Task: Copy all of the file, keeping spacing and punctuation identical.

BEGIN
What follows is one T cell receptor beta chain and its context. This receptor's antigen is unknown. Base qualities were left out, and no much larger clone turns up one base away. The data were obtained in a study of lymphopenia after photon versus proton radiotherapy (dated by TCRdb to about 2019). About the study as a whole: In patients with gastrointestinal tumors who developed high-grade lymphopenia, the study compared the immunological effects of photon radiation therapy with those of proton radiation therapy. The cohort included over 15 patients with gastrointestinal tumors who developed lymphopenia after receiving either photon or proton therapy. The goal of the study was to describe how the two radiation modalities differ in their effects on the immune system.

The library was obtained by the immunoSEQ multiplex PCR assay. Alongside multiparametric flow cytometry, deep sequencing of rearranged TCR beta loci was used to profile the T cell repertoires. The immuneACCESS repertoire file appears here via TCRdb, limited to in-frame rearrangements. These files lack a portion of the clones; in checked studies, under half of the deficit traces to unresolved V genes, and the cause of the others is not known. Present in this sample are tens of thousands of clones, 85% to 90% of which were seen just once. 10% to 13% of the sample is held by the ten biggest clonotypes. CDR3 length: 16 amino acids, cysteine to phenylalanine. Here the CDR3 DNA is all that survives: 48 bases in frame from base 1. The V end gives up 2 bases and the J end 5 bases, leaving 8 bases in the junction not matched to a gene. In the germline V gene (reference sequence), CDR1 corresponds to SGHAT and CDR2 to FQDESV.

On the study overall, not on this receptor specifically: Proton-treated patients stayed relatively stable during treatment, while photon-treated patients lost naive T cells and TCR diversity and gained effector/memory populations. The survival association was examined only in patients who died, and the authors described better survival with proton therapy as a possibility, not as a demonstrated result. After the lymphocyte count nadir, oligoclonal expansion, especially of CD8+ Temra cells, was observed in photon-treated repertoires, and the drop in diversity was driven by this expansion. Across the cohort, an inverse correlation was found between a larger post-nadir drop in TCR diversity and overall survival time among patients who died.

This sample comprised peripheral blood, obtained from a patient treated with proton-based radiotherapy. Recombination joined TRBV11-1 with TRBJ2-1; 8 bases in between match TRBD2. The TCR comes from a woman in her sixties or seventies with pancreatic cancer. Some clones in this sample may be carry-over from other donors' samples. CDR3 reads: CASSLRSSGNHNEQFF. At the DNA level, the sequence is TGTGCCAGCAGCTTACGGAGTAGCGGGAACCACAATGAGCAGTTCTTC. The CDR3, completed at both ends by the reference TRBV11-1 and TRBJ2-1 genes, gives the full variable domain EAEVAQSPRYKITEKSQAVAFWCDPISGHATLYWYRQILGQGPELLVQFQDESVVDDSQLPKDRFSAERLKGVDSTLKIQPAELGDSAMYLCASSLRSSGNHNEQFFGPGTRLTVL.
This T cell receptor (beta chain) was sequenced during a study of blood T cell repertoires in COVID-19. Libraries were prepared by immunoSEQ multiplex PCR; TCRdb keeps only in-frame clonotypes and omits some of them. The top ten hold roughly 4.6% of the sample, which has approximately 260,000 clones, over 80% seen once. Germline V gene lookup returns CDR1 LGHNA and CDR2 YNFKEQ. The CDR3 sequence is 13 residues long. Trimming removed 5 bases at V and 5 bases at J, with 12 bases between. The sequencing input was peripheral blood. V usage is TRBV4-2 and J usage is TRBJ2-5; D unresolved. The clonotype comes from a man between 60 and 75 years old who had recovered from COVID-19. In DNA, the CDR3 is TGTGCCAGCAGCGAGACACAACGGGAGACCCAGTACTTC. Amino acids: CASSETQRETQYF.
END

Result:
What follows is one T cell receptor beta chain and its context. This receptor's antigen is unknown. Base qualities were left out, and no much larger clone turns up one base away. The data were obtained in a study of lymphopenia after photon versus proton radiotherapy (dated by TCRdb to about 2019). About the study as a whole: In patients with gastrointestinal tumors who developed high-grade lymphopenia, the study compared the immunological effects of photon radiation therapy with those of proton radiation therapy. The cohort included over 15 patients with gastrointestinal tumors who developed lymphopenia after receiving either photon or proton therapy. The goal of the study was to describe how the two radiation modalities differ in their effects on the immune system.

The library was obtained by the immunoSEQ multiplex PCR assay. Alongside multiparametric flow cytometry, deep sequencing of rearranged TCR beta loci was used to profile the T cell repertoires. The immuneACCESS repertoire file appears here via TCRdb, limited to in-frame rearrangements. These files lack a portion of the clones; in checked studies, under half of the deficit traces to unresolved V genes, and the cause of the others is not known. Present in this sample are tens of thousands of clones, 85% to 90% of which were seen just once. 10% to 13% of the sample is held by the ten biggest clonotypes. CDR3 length: 16 amino acids, cysteine to phenylalanine. Here the CDR3 DNA is all that survives: 48 bases in frame from base 1. The V end gives up 2 bases and the J end 5 bases, leaving 8 bases in the junction not matched to a gene. In the germline V gene (reference sequence), CDR1 corresponds to SGHAT and CDR2 to FQDESV.

On the study overall, not on this receptor specifically: Proton-treated patients stayed relatively stable during treatment, while photon-treated patients lost naive T cells and TCR diversity and gained effector/memory populations. The survival association was examined only in patients who died, and the authors described better survival with proton therapy as a possibility, not as a demonstrated result. After the lymphocyte count nadir, oligoclonal expansion, especially of CD8+ Temra cells, was observed in photon-treated repertoires, and the drop in diversity was driven by this expansion. Across the cohort, an inverse correlation was found between a larger post-nadir drop in TCR diversity and overall survival time among patients who died.

This sample comprised peripheral blood, obtained from a patient treated with proton-based radiotherapy. Recombination joined TRBV11-1 with TRBJ2-1; 8 bases in between match TRBD2. The TCR comes from a woman in her sixties or seventies with pancreatic cancer. Some clones in this sample may be carry-over from other donors' samples. CDR3 reads: CASSLRSSGNHNEQFF. At the DNA level, the sequence is TGTGCCAGCAGCTTACGGAGTAGCGGGAACCACAATGAGCAGTTCTTC. The CDR3, completed at both ends by the reference TRBV11-1 and TRBJ2-1 genes, gives the full variable domain EAEVAQSPRYKITEKSQAVAFWCDPISGHATLYWYRQILGQGPELLVQFQDESVVDDSQLPKDRFSAERLKGVDSTLKIQPAELGDSAMYLCASSLRSSGNHNEQFFGPGTRLTVL.
This T cell receptor (beta chain) was sequenced during a study of blood T cell repertoires in COVID-19. Libraries were prepared by immunoSEQ multiplex PCR; TCRdb keeps only in-frame clonotypes and omits some of them. The top ten hold roughly 4.6% of the sample, which has approximately 260,000 clones, over 80% seen once. Germline V gene lookup returns CDR1 LGHNA and CDR2 YNFKEQ. The CDR3 sequence is 13 residues long. Trimming removed 5 bases at V and 5 bases at J, with 12 bases between. The sequencing input was peripheral blood. V usage is TRBV4-2 and J usage is TRBJ2-5; D unresolved. The clonotype comes from a man between 60 and 75 years old who had recovered from COVID-19. In DNA, the CDR3 is TGTGCCAGCAGCGAGACACAACGGGAGACCCAGTACTTC. Amino acids: CASSETQRETQYF.